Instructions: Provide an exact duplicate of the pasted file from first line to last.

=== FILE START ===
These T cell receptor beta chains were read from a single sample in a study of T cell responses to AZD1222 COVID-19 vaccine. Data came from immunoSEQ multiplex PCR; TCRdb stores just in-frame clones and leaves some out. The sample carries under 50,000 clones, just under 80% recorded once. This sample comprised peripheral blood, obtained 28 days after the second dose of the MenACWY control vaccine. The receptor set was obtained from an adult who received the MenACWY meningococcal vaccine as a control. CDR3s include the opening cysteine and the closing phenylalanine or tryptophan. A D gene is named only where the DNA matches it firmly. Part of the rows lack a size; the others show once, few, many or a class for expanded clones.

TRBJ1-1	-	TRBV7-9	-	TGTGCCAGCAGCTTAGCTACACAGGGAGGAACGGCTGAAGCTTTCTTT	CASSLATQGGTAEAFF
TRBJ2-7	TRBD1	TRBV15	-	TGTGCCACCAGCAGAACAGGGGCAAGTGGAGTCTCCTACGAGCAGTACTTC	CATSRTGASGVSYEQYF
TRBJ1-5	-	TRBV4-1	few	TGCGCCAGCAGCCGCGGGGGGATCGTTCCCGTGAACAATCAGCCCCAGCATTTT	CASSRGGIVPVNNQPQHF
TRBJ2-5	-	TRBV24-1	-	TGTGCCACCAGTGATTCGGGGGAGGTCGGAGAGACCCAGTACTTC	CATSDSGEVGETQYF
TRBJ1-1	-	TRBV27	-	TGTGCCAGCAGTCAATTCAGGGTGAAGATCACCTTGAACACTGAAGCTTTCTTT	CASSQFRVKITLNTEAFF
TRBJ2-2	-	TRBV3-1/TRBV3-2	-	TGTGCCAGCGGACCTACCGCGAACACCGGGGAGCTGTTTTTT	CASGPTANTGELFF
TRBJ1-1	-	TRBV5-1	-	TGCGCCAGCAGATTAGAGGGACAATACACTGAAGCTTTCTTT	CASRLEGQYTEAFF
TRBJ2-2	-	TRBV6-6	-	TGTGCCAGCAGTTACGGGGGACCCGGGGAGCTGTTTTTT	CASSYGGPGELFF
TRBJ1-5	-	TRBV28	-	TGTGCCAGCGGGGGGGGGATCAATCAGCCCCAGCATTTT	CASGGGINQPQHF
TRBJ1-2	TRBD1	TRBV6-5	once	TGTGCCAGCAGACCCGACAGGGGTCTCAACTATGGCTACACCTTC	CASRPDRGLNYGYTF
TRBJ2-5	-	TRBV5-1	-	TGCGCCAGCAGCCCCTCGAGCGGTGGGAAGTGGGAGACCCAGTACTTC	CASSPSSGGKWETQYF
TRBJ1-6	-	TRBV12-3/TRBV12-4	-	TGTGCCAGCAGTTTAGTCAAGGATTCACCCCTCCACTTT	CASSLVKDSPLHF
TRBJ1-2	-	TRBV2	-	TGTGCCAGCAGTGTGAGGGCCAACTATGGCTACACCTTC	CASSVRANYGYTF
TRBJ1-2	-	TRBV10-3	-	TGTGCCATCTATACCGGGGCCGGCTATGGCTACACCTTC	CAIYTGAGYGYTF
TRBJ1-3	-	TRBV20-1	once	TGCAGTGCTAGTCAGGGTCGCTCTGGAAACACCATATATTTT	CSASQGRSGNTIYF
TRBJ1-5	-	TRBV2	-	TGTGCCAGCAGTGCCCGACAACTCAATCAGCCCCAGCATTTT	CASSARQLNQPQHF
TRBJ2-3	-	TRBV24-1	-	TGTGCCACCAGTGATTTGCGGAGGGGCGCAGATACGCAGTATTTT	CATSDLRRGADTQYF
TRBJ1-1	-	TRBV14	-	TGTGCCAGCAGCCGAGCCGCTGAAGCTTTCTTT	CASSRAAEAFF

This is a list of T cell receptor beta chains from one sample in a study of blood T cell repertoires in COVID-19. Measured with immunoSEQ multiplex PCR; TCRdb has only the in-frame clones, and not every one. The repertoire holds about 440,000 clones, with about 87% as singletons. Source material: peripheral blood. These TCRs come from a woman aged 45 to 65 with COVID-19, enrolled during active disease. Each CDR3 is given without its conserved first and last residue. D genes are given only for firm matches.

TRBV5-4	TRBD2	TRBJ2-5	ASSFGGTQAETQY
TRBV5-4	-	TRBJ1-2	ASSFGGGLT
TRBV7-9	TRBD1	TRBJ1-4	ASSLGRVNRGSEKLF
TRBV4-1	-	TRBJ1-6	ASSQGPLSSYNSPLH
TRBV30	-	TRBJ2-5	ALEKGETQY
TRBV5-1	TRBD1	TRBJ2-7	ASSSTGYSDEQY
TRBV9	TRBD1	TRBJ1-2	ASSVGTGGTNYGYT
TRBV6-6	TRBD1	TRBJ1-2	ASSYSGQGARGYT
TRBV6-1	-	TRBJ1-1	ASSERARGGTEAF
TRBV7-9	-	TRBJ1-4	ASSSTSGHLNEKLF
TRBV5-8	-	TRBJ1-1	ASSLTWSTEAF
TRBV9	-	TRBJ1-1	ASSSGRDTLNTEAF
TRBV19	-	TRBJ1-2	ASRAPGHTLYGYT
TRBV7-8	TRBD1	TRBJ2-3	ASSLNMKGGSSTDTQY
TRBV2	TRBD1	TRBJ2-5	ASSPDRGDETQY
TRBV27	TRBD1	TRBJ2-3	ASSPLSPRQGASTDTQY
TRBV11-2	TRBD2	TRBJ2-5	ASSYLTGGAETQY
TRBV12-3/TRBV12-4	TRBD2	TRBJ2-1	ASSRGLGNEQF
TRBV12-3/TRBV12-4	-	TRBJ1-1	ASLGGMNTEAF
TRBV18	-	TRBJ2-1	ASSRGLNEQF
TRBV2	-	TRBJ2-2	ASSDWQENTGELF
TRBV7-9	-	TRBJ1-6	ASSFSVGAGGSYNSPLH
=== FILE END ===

These T cell receptor beta chains were read from a single sample in a study of T cell responses to AZD1222 COVID-19 vaccine. Data came from immunoSEQ multiplex PCR; TCRdb stores just in-frame clones and leaves some out. The sample carries under 50,000 clones, just under 80% recorded once. This sample comprised peripheral blood, obtained 28 days after the second dose of the MenACWY control vaccine. The receptor set was obtained from an adult who received the MenACWY meningococcal vaccine as a control. CDR3s include the opening cysteine and the closing phenylalanine or tryptophan. A D gene is named only where the DNA matches it firmly. Part of the rows lack a size; the others show once, few, many or a class for expanded clones.

TRBJ1-1	-	TRBV7-9	-	TGTGCCAGCAGCTTAGCTACACAGGGAGGAACGGCTGAAGCTTTCTTT	CASSLATQGGTAEAFF
TRBJ2-7	TRBD1	TRBV15	-	TGTGCCACCAGCAGAACAGGGGCAAGTGGAGTCTCCTACGAGCAGTACTTC	CATSRTGASGVSYEQYF
TRBJ1-5	-	TRBV4-1	few	TGCGCCAGCAGCCGCGGGGGGATCGTTCCCGTGAACAATCAGCCCCAGCATTTT	CASSRGGIVPVNNQPQHF
TRBJ2-5	-	TRBV24-1	-	TGTGCCACCAGTGATTCGGGGGAGGTCGGAGAGACCCAGTACTTC	CATSDSGEVGETQYF
TRBJ1-1	-	TRBV27	-	TGTGCCAGCAGTCAATTCAGGGTGAAGATCACCTTGAACACTGAAGCTTTCTTT	CASSQFRVKITLNTEAFF
TRBJ2-2	-	TRBV3-1/TRBV3-2	-	TGTGCCAGCGGACCTACCGCGAACACCGGGGAGCTGTTTTTT	CASGPTANTGELFF
TRBJ1-1	-	TRBV5-1	-	TGCGCCAGCAGATTAGAGGGACAATACACTGAAGCTTTCTTT	CASRLEGQYTEAFF
TRBJ2-2	-	TRBV6-6	-	TGTGCCAGCAGTTACGGGGGACCCGGGGAGCTGTTTTTT	CASSYGGPGELFF
TRBJ1-5	-	TRBV28	-	TGTGCCAGCGGGGGGGGGATCAATCAGCCCCAGCATTTT	CASGGGINQPQHF
TRBJ1-2	TRBD1	TRBV6-5	once	TGTGCCAGCAGACCCGACAGGGGTCTCAACTATGGCTACACCTTC	CASRPDRGLNYGYTF
TRBJ2-5	-	TRBV5-1	-	TGCGCCAGCAGCCCCTCGAGCGGTGGGAAGTGGGAGACCCAGTACTTC	CASSPSSGGKWETQYF
TRBJ1-6	-	TRBV12-3/TRBV12-4	-	TGTGCCAGCAGTTTAGTCAAGGATTCACCCCTCCACTTT	CASSLVKDSPLHF
TRBJ1-2	-	TRBV2	-	TGTGCCAGCAGTGTGAGGGCCAACTATGGCTACACCTTC	CASSVRANYGYTF
TRBJ1-2	-	TRBV10-3	-	TGTGCCATCTATACCGGGGCCGGCTATGGCTACACCTTC	CAIYTGAGYGYTF
TRBJ1-3	-	TRBV20-1	once	TGCAGTGCTAGTCAGGGTCGCTCTGGAAACACCATATATTTT	CSASQGRSGNTIYF
TRBJ1-5	-	TRBV2	-	TGTGCCAGCAGTGCCCGACAACTCAATCAGCCCCAGCATTTT	CASSARQLNQPQHF
TRBJ2-3	-	TRBV24-1	-	TGTGCCACCAGTGATTTGCGGAGGGGCGCAGATACGCAGTATTTT	CATSDLRRGADTQYF
TRBJ1-1	-	TRBV14	-	TGTGCCAGCAGCCGAGCCGCTGAAGCTTTCTTT	CASSRAAEAFF

This is a list of T cell receptor beta chains from one sample in a study of blood T cell repertoires in COVID-19. Measured with immunoSEQ multiplex PCR; TCRdb has only the in-frame clones, and not every one. The repertoire holds about 440,000 clones, with about 87% as singletons. Source material: peripheral blood. These TCRs come from a woman aged 45 to 65 with COVID-19, enrolled during active disease. Each CDR3 is given without its conserved first and last residue. D genes are given only for firm matches.

TRBV5-4	TRBD2	TRBJ2-5	ASSFGGTQAETQY
TRBV5-4	-	TRBJ1-2	ASSFGGGLT
TRBV7-9	TRBD1	TRBJ1-4	ASSLGRVNRGSEKLF
TRBV4-1	-	TRBJ1-6	ASSQGPLSSYNSPLH
TRBV30	-	TRBJ2-5	ALEKGETQY
TRBV5-1	TRBD1	TRBJ2-7	ASSSTGYSDEQY
TRBV9	TRBD1	TRBJ1-2	ASSVGTGGTNYGYT
TRBV6-6	TRBD1	TRBJ1-2	ASSYSGQGARGYT
TRBV6-1	-	TRBJ1-1	ASSERARGGTEAF
TRBV7-9	-	TRBJ1-4	ASSSTSGHLNEKLF
TRBV5-8	-	TRBJ1-1	ASSLTWSTEAF
TRBV9	-	TRBJ1-1	ASSSGRDTLNTEAF
TRBV19	-	TRBJ1-2	ASRAPGHTLYGYT
TRBV7-8	TRBD1	TRBJ2-3	ASSLNMKGGSSTDTQY
TRBV2	TRBD1	TRBJ2-5	ASSPDRGDETQY
TRBV27	TRBD1	TRBJ2-3	ASSPLSPRQGASTDTQY
TRBV11-2	TRBD2	TRBJ2-5	ASSYLTGGAETQY
TRBV12-3/TRBV12-4	TRBD2	TRBJ2-1	ASSRGLGNEQF
TRBV12-3/TRBV12-4	-	TRBJ1-1	ASLGGMNTEAF
TRBV18	-	TRBJ2-1	ASSRGLNEQF
TRBV2	-	TRBJ2-2	ASSDWQENTGELF
TRBV7-9	-	TRBJ1-6	ASSFSVGAGGSYNSPLH